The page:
‘The High Note’ Sings Because Of Tracee Ellis Ross’ Star Power
We all have dreams. These ideas tend to burrow into our psyche sometime during our adolescence and early adult years and sit with us for the duration of our lives. Some of us are fortunate to try and nurture these goals and dreams, while other people are forced to push them aside in favor of more realistic endeavors that put food on the table and money into their bank accounts. The High Note suggests that there is a pathway for both.
‘The High Note’ is about going after what your heart most desires
Helmed by director Nisha Ganatra, The High Note follows, Maggie (Dakota Johnson), and overeager and sometimes naive Hollywood assistant to the legendary singer, Grace Davis (Tracee Ellis Ross). Though Maggie spends her days ordering Grace’s green juices and organizing her schedule, her real ambition is to produce the next Grace Davis hit record.
Not only is Maggie’s life’s dream elusive, Grace’s team, including her gruff manager Jack (Ice Cube), is ready to push the 40-something singer fully into retirement. They are positively gleeful at the idea of a Las Vegas residency, where she would be forced to put on the same show night after night. Grace, knowing the history of Black women musicians in Hollywood, seems torn between her own longings for this new chapter in her career, and the safe choice.
‘The High Note’ puts women center stage
Horrified at the idea of Grace being pushed out of the industry, Maggie begins to push her own agenda toward the singer, which provides a source of conflict for Jack, Grace and a new artist that catches her eye, David (Kelvin Harrison, Jr.) Though Maggie, however misguided at first, begins to recognize her self-worth, it is unfortunate, that the film swirls Maggie’s big break and her love-interest into one, especially at a time when women are speaking about all they’ve had to endure to get a leg up in the business.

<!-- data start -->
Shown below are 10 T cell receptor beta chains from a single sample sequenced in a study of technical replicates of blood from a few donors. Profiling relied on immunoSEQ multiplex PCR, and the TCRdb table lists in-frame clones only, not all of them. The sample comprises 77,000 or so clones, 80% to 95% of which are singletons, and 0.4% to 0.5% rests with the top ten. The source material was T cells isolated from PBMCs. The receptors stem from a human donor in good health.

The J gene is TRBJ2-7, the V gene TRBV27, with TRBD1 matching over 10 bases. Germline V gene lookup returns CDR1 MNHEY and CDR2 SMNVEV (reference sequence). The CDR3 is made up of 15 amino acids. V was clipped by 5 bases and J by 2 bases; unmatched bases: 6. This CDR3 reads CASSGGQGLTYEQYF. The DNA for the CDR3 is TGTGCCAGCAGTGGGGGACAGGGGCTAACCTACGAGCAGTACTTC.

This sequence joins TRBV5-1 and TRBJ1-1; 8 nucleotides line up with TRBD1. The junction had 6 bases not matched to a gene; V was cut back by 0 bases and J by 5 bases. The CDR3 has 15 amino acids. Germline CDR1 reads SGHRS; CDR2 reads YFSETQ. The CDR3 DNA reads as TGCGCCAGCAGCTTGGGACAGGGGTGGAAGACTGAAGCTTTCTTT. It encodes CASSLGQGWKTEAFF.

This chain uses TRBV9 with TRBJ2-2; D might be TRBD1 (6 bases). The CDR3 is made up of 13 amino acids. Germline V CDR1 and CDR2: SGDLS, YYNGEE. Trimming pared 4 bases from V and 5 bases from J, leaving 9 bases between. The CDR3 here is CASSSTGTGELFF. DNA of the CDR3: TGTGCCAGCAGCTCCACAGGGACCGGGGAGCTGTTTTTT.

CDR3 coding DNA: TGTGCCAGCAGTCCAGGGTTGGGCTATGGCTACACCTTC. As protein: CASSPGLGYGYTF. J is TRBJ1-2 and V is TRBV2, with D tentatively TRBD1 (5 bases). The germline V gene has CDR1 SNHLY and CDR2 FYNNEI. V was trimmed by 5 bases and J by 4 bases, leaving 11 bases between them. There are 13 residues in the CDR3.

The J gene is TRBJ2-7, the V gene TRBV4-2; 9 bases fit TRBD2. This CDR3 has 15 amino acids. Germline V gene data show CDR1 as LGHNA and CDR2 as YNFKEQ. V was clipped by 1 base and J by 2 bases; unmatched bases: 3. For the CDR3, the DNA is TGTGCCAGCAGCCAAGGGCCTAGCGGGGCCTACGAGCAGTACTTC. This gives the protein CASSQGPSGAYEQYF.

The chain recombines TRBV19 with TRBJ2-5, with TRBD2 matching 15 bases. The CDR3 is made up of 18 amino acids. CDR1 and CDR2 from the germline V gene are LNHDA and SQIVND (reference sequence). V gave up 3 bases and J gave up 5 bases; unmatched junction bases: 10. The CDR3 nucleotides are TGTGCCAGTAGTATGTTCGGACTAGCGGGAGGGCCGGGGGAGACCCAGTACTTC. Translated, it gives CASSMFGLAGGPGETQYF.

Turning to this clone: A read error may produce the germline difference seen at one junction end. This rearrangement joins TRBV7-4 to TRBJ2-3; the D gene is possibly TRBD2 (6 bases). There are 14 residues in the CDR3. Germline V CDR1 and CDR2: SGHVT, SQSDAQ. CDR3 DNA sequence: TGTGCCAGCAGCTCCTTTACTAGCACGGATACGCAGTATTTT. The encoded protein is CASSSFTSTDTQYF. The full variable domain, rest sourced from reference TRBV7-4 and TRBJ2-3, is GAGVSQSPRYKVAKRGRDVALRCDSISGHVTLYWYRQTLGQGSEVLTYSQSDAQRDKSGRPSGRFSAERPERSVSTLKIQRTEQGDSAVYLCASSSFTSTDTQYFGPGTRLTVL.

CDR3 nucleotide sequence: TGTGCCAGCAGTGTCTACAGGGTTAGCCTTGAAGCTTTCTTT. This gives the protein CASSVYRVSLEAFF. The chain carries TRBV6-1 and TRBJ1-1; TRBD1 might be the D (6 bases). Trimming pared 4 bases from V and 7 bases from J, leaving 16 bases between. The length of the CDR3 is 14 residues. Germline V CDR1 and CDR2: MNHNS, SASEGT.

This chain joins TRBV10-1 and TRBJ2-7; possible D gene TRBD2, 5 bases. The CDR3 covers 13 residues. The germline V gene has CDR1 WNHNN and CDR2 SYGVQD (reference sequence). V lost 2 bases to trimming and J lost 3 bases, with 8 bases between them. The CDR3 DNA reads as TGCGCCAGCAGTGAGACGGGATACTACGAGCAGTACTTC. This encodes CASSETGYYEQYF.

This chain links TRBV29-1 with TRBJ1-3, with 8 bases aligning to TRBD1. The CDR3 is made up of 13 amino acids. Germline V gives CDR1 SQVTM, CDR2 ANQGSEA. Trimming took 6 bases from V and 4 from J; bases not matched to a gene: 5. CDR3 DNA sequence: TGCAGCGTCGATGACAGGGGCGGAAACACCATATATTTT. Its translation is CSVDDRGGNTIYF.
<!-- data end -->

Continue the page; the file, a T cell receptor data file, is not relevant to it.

Still, there is a lot of good in The High Note. It’s astounding that Tracee Ellis Ross has never been put center stage before on the big screen. She is glamorous and complex as the Hollywood legend. Ross expertly teeters the line between resenting Maggie for pushing her toward something different and wanting to remain an aloof untouchable figure. In the end, she must thwart the assumptions of the industry and her own exceptions of herself. Johnson is also great as the wide-eyed dreamer determined to go after her vision. The commentary about women in the entertainment business, especially Black women, is also impactful and little discussed in mainstream films.
The ‘High Note’s third act is shockingly predictable
Yet, where The High Note falls flat is in the third act. Just when Maggie and Grace as poised to be the heroes in their own stories, a strange and morbidly predictable twist will leave audiences rolling their eyes. Luckily, the first two acts, make the film’s ending slightly more forgivable.
The High Note is well-acted, heartfelt, and warm, despite its slightly cheesy and ending echoing a Lifetime melodrama. But with a stellar cast, the film puts the sexism and ageism of the entertainment industry in focus in a mostly thoughtful film.
Focus Features will premiere The Hight Note at-home on-demand beginning Friday, May 29.